Ever since Washington first signed off on Cash for Clunkers, I've heard a steady chant of criticism about the program.
Some hate it because it's coming from the Obama administration. Some because foreign auto makers are benefiting from the program. And others think it's ridiculous to take old cars off the road that could be of value in the used and parts market.
While I've heard all these concerns, I'll be honest that there are very few I agree with.
Take the issue of whether foreign auto makers should be able to participate in the program. So far, roughly 53% of the new models sold are foreign brands. And of the top ten 'non big-3' models sold, well over half were built in the U.S. Certainly welcome news for people who work at the Honda plant in Ohio, the Toyota plant in Kentucky, or any of the other foreign auto maker plants in the U.S.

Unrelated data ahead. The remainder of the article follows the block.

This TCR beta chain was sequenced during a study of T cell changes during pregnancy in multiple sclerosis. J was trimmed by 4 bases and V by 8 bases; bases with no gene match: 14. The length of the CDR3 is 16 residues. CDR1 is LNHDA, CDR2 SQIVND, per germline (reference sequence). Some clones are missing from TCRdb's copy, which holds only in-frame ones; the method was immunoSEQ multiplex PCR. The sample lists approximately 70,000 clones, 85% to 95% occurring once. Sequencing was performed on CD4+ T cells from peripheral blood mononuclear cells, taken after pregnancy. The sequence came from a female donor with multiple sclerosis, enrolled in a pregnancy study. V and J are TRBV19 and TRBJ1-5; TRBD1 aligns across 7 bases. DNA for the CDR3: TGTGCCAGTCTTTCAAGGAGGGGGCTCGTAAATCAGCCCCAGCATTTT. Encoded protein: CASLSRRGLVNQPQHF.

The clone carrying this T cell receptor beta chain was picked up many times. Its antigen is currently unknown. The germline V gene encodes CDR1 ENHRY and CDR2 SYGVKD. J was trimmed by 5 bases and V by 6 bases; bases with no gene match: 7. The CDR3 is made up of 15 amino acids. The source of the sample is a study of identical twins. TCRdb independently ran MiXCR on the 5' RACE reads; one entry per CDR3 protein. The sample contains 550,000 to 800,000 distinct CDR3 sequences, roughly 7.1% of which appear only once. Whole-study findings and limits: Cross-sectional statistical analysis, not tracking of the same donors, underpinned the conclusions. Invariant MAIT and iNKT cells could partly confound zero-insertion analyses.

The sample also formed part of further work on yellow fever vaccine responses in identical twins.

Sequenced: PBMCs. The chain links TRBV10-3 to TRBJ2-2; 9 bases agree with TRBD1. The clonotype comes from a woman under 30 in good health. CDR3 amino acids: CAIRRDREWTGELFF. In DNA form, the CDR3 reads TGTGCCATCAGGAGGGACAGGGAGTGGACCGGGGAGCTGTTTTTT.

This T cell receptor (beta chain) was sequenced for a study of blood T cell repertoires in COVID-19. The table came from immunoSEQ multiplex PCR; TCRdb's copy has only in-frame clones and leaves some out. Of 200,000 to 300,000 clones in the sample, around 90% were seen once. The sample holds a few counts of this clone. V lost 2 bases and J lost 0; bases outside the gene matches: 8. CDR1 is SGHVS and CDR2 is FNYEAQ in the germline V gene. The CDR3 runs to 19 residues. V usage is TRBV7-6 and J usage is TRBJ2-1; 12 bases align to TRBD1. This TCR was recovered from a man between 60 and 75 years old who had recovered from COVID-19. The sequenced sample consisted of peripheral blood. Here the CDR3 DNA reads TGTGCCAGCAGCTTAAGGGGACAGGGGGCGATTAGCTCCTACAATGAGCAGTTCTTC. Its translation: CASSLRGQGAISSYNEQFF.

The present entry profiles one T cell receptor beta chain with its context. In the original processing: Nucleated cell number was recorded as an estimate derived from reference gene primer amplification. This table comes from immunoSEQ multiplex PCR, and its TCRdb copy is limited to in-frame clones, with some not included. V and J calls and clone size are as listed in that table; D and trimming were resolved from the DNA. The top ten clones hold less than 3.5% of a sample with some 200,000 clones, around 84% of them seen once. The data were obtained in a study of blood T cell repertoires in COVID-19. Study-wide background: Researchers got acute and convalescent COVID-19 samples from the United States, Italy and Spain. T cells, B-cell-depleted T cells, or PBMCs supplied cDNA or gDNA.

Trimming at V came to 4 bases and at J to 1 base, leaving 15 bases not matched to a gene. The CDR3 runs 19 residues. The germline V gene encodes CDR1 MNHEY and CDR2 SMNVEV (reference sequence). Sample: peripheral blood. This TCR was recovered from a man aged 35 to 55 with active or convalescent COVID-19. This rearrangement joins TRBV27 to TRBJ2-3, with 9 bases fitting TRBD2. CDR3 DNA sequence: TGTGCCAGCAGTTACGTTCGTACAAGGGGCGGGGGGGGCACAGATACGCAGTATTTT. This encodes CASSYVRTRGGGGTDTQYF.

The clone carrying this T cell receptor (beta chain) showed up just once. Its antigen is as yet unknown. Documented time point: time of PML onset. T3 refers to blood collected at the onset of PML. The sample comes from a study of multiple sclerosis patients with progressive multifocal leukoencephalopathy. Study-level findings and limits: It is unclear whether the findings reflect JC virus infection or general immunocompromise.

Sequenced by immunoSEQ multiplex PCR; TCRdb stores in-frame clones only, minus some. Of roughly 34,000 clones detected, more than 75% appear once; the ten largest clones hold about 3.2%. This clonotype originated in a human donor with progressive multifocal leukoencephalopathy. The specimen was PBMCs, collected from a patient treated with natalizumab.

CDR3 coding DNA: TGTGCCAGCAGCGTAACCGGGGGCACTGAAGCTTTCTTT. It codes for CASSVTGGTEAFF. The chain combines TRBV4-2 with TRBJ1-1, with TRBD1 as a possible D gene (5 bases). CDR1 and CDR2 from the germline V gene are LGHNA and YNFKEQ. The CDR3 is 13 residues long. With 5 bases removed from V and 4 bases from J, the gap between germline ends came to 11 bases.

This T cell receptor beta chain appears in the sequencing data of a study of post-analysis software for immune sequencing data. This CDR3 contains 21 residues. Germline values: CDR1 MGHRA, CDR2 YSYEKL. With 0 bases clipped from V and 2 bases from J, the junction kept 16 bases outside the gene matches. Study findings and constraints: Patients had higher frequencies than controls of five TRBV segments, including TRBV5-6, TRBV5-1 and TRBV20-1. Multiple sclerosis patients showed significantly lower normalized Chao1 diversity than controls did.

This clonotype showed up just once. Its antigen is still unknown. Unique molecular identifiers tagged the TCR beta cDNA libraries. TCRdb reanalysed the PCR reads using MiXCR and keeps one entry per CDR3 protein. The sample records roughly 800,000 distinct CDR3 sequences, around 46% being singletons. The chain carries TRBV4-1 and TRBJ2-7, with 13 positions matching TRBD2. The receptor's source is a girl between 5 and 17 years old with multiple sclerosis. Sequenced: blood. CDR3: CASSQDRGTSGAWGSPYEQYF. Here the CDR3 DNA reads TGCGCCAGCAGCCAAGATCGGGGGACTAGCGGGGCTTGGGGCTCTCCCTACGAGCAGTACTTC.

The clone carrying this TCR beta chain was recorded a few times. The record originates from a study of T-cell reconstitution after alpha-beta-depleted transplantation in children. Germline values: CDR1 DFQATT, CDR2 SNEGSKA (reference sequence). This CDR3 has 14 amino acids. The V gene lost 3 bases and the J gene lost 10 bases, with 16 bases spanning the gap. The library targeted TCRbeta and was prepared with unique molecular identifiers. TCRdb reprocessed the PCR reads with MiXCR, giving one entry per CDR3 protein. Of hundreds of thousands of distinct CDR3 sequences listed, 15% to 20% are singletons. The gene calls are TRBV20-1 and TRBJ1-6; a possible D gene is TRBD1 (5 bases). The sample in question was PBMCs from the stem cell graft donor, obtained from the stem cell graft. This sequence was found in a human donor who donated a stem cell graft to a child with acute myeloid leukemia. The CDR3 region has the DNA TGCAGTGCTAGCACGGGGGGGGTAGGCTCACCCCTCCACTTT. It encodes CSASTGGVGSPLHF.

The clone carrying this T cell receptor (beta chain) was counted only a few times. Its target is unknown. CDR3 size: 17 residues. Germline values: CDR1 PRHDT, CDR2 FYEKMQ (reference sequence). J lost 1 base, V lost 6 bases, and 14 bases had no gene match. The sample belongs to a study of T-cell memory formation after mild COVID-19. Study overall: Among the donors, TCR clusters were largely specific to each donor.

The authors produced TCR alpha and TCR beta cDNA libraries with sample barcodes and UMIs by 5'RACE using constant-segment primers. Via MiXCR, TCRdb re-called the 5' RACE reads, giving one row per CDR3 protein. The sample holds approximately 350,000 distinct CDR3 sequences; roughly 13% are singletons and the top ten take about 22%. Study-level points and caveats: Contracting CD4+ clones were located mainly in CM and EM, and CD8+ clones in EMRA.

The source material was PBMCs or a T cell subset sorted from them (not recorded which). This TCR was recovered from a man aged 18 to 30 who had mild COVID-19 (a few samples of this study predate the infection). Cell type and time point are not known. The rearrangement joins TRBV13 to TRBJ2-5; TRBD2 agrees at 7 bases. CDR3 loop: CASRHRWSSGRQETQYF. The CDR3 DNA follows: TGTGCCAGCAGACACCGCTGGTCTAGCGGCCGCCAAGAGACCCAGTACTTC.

Critics counter that even if people are buying a Hyundai made in the states, these $4,500 clunker rebates still amount to sending U.S. tax dollars into the back pocket of foreign companies. In their view every single dollar of an incentive program should wind up being spent by Americans and helping only American workers and companies. Well, in a global economy, it's not that simple.
On CNBC.com now:
I get that critics don't want Federal money helping other countries when so many Americans are hurting. I get that after all the job cuts and pain in Detroit, there's a genuine desire to see the Big 3 bounce back. What I don't get is we finally have a programpumping some life into America's beleaguered auto industry and people would rather cut it off than build off the momentum it's creating.
So here is your chance. Tell me why Cash for Clunkersbothers you? Drop me a note. I'll pass along your thoughts to other bloggers and perhaps we'll all get a better sense of why Clunkers is not so great in the eyes of some of you.
Click on Ticker to Track Corporate News:
- Ford Motor
- Toyota Motor
- Honda Motor
Questions? Comments? BehindTheWheel@cnbc.com